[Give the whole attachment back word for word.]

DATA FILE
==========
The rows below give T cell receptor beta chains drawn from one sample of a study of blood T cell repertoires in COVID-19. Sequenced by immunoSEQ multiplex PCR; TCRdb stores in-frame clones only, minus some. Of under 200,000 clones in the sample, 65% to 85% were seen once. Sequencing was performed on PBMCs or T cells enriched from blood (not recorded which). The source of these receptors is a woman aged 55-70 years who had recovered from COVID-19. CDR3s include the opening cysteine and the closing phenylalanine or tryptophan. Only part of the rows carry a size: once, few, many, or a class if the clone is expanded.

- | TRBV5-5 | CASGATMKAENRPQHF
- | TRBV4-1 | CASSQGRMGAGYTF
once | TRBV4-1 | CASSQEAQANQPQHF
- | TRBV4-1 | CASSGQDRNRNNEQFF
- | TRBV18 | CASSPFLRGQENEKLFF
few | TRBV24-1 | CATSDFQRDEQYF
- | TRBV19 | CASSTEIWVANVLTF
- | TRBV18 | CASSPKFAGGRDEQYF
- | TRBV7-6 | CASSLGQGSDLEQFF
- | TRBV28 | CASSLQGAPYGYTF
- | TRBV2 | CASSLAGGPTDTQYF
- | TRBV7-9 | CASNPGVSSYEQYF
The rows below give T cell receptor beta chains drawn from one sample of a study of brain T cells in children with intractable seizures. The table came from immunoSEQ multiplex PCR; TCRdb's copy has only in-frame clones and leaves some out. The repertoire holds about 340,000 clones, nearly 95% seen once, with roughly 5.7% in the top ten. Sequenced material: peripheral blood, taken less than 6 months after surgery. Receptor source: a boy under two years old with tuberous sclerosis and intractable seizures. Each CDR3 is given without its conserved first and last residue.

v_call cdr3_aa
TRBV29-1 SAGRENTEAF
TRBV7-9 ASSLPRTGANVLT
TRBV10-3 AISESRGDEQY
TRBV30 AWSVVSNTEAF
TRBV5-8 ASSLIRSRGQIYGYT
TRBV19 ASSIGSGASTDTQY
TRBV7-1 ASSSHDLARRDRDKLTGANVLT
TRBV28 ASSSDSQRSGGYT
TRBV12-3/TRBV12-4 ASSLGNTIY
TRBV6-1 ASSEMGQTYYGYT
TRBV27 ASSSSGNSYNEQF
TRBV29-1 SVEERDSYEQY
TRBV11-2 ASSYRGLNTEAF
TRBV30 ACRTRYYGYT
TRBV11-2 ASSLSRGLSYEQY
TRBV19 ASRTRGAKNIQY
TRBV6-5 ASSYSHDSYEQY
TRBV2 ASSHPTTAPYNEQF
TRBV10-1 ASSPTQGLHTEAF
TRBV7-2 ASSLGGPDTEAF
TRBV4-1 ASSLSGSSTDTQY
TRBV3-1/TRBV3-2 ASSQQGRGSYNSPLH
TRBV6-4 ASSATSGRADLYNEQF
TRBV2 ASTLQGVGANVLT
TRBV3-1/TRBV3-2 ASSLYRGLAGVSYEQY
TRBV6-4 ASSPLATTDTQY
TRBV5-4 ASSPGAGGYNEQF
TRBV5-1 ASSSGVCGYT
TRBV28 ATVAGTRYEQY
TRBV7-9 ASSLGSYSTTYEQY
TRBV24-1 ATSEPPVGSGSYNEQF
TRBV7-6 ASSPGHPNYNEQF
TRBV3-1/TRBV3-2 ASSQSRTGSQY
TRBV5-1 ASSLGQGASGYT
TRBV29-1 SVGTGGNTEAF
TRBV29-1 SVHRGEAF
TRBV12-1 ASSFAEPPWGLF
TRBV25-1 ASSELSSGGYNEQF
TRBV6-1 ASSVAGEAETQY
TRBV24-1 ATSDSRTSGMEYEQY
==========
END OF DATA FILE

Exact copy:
The rows below give T cell receptor beta chains drawn from one sample of a study of blood T cell repertoires in COVID-19. Sequenced by immunoSEQ multiplex PCR; TCRdb stores in-frame clones only, minus some. Of under 200,000 clones in the sample, 65% to 85% were seen once. Sequencing was performed on PBMCs or T cells enriched from blood (not recorded which). The source of these receptors is a woman aged 55-70 years who had recovered from COVID-19. CDR3s include the opening cysteine and the closing phenylalanine or tryptophan. Only part of the rows carry a size: once, few, many, or a class if the clone is expanded.

- | TRBV5-5 | CASGATMKAENRPQHF
- | TRBV4-1 | CASSQGRMGAGYTF
once | TRBV4-1 | CASSQEAQANQPQHF
- | TRBV4-1 | CASSGQDRNRNNEQFF
- | TRBV18 | CASSPFLRGQENEKLFF
few | TRBV24-1 | CATSDFQRDEQYF
- | TRBV19 | CASSTEIWVANVLTF
- | TRBV18 | CASSPKFAGGRDEQYF
- | TRBV7-6 | CASSLGQGSDLEQFF
- | TRBV28 | CASSLQGAPYGYTF
- | TRBV2 | CASSLAGGPTDTQYF
- | TRBV7-9 | CASNPGVSSYEQYF
The rows below give T cell receptor beta chains drawn from one sample of a study of brain T cells in children with intractable seizures. The table came from immunoSEQ multiplex PCR; TCRdb's copy has only in-frame clones and leaves some out. The repertoire holds about 340,000 clones, nearly 95% seen once, with roughly 5.7% in the top ten. Sequenced material: peripheral blood, taken less than 6 months after surgery. Receptor source: a boy under two years old with tuberous sclerosis and intractable seizures. Each CDR3 is given without its conserved first and last residue.

v_call cdr3_aa
TRBV29-1 SAGRENTEAF
TRBV7-9 ASSLPRTGANVLT
TRBV10-3 AISESRGDEQY
TRBV30 AWSVVSNTEAF
TRBV5-8 ASSLIRSRGQIYGYT
TRBV19 ASSIGSGASTDTQY
TRBV7-1 ASSSHDLARRDRDKLTGANVLT
TRBV28 ASSSDSQRSGGYT
TRBV12-3/TRBV12-4 ASSLGNTIY
TRBV6-1 ASSEMGQTYYGYT
TRBV27 ASSSSGNSYNEQF
TRBV29-1 SVEERDSYEQY
TRBV11-2 ASSYRGLNTEAF
TRBV30 ACRTRYYGYT
TRBV11-2 ASSLSRGLSYEQY
TRBV19 ASRTRGAKNIQY
TRBV6-5 ASSYSHDSYEQY
TRBV2 ASSHPTTAPYNEQF
TRBV10-1 ASSPTQGLHTEAF
TRBV7-2 ASSLGGPDTEAF
TRBV4-1 ASSLSGSSTDTQY
TRBV3-1/TRBV3-2 ASSQQGRGSYNSPLH
TRBV6-4 ASSATSGRADLYNEQF
TRBV2 ASTLQGVGANVLT
TRBV3-1/TRBV3-2 ASSLYRGLAGVSYEQY
TRBV6-4 ASSPLATTDTQY
TRBV5-4 ASSPGAGGYNEQF
TRBV5-1 ASSSGVCGYT
TRBV28 ATVAGTRYEQY
TRBV7-9 ASSLGSYSTTYEQY
TRBV24-1 ATSEPPVGSGSYNEQF
TRBV7-6 ASSPGHPNYNEQF
TRBV3-1/TRBV3-2 ASSQSRTGSQY
TRBV5-1 ASSLGQGASGYT
TRBV29-1 SVGTGGNTEAF
TRBV29-1 SVHRGEAF
TRBV12-1 ASSFAEPPWGLF
TRBV25-1 ASSELSSGGYNEQF
TRBV6-1 ASSVAGEAETQY
TRBV24-1 ATSDSRTSGMEYEQY